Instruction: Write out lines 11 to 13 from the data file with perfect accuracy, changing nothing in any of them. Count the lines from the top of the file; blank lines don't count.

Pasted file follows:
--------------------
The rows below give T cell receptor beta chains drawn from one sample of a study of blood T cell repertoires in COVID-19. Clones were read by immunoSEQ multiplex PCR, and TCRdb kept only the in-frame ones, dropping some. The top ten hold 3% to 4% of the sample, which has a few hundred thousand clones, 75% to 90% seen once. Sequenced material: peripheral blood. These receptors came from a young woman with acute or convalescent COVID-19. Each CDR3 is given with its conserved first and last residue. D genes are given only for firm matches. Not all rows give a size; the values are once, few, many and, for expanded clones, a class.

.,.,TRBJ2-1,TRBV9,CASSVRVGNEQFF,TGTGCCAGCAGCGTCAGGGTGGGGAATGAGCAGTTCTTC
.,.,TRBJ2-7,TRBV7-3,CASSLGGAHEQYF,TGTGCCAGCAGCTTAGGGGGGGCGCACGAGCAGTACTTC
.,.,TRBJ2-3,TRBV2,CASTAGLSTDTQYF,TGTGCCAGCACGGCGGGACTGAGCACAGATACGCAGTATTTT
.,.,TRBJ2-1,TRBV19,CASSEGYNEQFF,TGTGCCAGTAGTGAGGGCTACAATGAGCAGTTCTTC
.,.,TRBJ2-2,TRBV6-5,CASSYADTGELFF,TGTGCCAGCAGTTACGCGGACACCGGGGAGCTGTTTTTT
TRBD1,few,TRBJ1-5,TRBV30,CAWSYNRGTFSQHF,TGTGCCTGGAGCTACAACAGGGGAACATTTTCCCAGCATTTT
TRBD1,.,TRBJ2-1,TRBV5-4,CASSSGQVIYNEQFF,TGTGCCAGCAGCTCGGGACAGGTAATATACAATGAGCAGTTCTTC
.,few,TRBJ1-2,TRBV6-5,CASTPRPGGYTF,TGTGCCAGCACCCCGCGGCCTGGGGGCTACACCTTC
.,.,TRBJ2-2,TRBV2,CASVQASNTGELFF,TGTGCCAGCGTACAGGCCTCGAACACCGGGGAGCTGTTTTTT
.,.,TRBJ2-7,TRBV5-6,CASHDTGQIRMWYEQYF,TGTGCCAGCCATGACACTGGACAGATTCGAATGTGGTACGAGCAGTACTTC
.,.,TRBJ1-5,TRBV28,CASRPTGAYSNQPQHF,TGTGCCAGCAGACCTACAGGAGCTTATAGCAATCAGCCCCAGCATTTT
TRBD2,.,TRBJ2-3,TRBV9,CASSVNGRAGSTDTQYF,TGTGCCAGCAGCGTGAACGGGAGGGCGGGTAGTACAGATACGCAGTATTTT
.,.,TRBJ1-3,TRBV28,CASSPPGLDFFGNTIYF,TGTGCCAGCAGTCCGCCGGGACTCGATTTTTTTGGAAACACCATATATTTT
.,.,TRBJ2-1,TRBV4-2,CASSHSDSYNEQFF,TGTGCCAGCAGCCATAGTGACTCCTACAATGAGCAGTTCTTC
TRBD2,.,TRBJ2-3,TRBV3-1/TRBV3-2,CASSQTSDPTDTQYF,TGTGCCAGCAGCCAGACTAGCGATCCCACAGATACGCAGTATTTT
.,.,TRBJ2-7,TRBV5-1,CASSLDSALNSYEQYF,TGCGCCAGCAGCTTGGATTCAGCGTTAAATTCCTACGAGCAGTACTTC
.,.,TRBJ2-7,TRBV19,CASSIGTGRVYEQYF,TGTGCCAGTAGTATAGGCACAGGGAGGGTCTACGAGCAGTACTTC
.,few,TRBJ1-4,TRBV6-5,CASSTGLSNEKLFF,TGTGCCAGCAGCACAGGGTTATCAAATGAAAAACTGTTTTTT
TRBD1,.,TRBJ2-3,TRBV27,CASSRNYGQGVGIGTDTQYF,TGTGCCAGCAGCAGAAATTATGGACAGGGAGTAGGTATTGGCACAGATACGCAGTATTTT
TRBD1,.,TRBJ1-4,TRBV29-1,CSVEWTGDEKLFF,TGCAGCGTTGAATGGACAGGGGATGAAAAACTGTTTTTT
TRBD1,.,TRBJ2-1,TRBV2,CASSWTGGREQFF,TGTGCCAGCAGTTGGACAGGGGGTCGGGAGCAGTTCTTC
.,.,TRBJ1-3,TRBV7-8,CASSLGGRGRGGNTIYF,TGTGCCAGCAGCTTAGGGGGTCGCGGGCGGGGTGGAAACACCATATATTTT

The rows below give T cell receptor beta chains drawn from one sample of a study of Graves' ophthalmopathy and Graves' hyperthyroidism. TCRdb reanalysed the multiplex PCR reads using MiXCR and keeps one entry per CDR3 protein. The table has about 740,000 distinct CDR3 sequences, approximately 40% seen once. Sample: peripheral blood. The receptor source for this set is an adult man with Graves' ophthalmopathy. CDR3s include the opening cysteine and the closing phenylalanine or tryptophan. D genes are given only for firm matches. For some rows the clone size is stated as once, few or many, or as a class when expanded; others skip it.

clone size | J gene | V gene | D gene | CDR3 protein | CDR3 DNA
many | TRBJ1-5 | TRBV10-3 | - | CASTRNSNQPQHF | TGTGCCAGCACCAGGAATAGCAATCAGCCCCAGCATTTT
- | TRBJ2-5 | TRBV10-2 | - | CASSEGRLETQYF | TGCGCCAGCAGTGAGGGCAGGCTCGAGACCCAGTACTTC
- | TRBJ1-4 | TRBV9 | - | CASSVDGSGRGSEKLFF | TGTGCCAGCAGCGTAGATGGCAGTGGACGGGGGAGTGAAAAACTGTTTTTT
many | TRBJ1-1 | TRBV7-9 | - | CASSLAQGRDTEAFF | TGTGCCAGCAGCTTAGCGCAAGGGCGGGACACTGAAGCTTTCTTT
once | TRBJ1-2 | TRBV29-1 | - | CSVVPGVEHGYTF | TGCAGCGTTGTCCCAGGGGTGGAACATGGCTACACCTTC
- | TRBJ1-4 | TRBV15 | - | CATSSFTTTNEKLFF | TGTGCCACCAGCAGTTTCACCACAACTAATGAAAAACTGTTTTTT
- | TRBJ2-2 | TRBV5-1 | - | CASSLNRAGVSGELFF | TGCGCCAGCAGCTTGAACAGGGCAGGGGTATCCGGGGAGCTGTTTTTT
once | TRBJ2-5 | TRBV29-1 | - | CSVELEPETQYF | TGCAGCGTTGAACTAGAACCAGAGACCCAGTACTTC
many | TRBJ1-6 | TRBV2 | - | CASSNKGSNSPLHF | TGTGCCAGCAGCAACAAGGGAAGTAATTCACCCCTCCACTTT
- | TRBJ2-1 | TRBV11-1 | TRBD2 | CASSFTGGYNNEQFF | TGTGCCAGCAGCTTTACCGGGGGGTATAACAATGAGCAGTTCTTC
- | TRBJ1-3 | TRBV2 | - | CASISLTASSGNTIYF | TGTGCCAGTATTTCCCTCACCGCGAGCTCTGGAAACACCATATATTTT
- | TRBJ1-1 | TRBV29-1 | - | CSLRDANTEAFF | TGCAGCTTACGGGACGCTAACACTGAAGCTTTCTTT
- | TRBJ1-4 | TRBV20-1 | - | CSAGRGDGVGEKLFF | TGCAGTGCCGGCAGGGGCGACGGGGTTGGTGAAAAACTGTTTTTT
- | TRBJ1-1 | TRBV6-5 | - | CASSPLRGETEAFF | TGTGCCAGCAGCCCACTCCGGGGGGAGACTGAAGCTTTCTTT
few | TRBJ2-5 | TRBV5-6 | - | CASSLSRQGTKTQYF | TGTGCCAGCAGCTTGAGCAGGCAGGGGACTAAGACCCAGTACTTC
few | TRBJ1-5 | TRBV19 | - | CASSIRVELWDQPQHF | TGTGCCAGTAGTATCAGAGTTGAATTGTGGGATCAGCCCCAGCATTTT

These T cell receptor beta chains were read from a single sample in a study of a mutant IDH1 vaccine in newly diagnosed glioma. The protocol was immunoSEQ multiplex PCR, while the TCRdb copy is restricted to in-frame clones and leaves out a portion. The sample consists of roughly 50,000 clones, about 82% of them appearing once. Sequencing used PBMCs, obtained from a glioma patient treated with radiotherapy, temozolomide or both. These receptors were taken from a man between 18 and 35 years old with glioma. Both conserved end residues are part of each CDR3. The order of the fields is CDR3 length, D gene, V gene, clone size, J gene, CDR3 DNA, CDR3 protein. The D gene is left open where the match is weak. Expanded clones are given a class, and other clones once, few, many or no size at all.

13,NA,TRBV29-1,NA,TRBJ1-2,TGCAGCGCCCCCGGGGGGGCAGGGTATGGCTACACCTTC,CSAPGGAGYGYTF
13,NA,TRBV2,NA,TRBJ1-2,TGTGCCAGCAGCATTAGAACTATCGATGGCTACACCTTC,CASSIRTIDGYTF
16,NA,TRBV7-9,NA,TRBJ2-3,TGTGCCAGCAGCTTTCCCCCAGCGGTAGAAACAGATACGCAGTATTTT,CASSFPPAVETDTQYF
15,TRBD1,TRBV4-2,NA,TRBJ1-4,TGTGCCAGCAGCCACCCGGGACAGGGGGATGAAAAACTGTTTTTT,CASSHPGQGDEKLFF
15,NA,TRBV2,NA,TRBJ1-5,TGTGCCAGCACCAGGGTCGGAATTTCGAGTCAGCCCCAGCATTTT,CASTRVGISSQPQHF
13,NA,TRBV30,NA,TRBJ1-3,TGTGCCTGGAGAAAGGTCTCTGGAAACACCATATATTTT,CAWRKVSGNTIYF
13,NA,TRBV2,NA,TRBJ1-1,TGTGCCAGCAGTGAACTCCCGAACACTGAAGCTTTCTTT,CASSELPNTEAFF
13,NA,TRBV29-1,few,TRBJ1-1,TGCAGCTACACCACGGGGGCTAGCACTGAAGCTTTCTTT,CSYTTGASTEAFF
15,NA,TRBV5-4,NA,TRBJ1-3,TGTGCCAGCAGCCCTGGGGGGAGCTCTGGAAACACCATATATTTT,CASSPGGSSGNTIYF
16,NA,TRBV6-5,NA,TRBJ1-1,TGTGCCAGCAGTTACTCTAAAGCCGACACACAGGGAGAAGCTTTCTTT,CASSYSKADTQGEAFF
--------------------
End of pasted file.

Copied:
.,.,TRBJ2-7,TRBV5-6,CASHDTGQIRMWYEQYF,TGTGCCAGCCATGACACTGGACAGATTCGAATGTGGTACGAGCAGTACTTC
.,.,TRBJ1-5,TRBV28,CASRPTGAYSNQPQHF,TGTGCCAGCAGACCTACAGGAGCTTATAGCAATCAGCCCCAGCATTTT
TRBD2,.,TRBJ2-3,TRBV9,CASSVNGRAGSTDTQYF,TGTGCCAGCAGCGTGAACGGGAGGGCGGGTAGTACAGATACGCAGTATTTT